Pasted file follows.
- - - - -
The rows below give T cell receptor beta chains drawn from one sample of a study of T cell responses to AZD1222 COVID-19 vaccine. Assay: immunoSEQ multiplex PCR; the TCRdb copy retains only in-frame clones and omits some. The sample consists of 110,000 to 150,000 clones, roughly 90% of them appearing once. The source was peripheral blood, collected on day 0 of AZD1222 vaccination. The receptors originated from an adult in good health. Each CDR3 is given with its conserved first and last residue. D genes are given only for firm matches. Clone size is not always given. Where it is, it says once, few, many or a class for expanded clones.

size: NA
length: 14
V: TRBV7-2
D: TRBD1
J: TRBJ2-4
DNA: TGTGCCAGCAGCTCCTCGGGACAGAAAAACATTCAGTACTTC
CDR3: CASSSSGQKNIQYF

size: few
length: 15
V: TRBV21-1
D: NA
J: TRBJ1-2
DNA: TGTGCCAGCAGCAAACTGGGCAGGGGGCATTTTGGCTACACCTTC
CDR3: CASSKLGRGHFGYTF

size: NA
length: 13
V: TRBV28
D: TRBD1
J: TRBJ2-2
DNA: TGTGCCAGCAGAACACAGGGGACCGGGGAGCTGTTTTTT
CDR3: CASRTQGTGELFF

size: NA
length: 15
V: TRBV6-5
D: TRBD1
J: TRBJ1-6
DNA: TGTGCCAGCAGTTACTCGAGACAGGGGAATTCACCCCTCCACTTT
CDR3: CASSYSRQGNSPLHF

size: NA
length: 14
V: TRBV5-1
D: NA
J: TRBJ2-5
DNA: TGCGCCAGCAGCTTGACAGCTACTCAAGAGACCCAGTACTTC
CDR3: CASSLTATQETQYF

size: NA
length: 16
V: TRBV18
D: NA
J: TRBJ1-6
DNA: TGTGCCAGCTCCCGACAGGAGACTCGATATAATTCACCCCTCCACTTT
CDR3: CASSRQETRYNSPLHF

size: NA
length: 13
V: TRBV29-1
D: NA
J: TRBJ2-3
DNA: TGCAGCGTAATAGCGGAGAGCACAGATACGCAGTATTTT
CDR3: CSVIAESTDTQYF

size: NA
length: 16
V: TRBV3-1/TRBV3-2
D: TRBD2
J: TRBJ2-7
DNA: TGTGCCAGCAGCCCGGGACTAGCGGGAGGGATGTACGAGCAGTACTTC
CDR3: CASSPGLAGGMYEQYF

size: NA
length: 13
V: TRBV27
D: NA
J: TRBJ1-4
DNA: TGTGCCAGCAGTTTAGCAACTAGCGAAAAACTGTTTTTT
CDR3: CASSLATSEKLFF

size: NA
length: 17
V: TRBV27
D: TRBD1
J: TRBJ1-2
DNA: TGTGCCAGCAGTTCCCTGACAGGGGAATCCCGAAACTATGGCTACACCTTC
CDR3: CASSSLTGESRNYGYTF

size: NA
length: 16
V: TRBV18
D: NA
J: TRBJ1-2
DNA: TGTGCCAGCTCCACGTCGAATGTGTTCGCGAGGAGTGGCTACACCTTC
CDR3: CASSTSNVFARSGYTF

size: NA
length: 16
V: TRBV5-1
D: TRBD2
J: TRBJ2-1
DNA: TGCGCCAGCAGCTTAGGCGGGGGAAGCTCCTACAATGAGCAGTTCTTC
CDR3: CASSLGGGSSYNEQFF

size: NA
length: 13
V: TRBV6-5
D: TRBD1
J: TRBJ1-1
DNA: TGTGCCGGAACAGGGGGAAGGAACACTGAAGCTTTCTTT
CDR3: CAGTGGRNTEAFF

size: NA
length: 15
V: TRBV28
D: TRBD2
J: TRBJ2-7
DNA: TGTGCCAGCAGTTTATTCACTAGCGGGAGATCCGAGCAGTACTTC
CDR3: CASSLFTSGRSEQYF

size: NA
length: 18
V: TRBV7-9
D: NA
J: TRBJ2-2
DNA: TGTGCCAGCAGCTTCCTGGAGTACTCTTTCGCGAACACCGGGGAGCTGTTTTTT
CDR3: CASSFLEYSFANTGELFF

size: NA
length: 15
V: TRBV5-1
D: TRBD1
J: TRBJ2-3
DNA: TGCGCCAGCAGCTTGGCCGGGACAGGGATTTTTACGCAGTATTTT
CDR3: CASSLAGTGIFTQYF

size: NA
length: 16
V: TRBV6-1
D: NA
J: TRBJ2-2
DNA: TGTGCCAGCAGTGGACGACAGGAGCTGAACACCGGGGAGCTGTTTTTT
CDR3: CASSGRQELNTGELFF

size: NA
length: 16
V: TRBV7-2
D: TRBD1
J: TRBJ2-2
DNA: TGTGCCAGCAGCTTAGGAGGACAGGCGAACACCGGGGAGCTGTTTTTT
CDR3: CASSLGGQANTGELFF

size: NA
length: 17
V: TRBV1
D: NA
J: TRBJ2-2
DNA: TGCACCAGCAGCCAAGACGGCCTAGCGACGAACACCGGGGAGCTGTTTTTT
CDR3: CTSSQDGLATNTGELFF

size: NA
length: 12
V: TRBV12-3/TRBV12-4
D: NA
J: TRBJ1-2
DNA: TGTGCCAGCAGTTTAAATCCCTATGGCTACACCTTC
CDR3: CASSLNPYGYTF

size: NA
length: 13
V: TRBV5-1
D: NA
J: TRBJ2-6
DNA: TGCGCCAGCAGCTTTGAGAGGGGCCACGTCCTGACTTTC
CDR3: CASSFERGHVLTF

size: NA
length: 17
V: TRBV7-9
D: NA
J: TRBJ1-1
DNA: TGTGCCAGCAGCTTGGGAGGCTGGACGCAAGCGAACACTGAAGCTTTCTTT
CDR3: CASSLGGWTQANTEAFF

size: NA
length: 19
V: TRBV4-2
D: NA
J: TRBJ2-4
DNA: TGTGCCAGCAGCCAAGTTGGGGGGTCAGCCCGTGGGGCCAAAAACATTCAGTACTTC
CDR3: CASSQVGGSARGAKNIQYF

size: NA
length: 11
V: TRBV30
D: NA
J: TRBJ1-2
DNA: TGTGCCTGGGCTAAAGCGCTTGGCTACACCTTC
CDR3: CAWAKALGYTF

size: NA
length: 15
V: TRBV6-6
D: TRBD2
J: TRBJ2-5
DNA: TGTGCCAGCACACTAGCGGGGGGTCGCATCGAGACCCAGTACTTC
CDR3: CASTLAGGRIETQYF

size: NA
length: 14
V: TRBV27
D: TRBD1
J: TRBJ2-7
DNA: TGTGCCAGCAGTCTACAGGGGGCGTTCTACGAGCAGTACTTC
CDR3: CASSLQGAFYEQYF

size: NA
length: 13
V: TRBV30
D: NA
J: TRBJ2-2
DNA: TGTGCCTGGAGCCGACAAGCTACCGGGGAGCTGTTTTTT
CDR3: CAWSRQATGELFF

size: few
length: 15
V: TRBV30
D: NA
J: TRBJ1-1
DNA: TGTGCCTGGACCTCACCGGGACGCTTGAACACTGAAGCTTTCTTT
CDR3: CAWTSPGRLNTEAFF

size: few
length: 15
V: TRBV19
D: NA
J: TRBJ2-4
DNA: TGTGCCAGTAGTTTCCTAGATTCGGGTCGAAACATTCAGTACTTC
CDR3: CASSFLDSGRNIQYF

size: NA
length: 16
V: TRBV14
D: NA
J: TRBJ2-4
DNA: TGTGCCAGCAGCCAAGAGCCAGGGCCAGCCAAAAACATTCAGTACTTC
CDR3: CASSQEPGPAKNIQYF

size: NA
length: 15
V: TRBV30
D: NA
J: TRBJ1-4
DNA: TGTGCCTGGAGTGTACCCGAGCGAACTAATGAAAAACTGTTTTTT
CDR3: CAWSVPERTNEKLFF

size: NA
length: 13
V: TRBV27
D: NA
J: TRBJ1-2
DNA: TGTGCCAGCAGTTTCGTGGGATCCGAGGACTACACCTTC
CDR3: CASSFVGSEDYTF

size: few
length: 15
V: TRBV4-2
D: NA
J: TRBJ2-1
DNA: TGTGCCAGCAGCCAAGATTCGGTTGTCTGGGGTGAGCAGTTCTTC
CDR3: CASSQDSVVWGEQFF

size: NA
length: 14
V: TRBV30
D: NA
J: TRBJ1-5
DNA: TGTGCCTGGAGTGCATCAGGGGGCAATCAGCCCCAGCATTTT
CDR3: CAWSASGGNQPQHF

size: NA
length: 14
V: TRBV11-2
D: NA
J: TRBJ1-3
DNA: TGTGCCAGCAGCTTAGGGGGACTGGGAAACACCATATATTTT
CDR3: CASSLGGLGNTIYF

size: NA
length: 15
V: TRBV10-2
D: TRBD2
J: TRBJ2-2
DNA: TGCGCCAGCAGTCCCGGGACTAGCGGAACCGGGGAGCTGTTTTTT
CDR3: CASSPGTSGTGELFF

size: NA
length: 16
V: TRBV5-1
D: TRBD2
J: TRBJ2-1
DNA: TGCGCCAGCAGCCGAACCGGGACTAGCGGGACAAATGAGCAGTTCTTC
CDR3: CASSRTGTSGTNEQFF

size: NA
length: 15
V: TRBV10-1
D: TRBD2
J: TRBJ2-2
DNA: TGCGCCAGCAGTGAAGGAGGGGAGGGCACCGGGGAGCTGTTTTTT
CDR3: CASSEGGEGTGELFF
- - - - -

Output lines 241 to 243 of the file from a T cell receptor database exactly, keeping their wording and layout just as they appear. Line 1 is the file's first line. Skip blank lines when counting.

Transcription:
length: 14
V: TRBV11-2
D: NA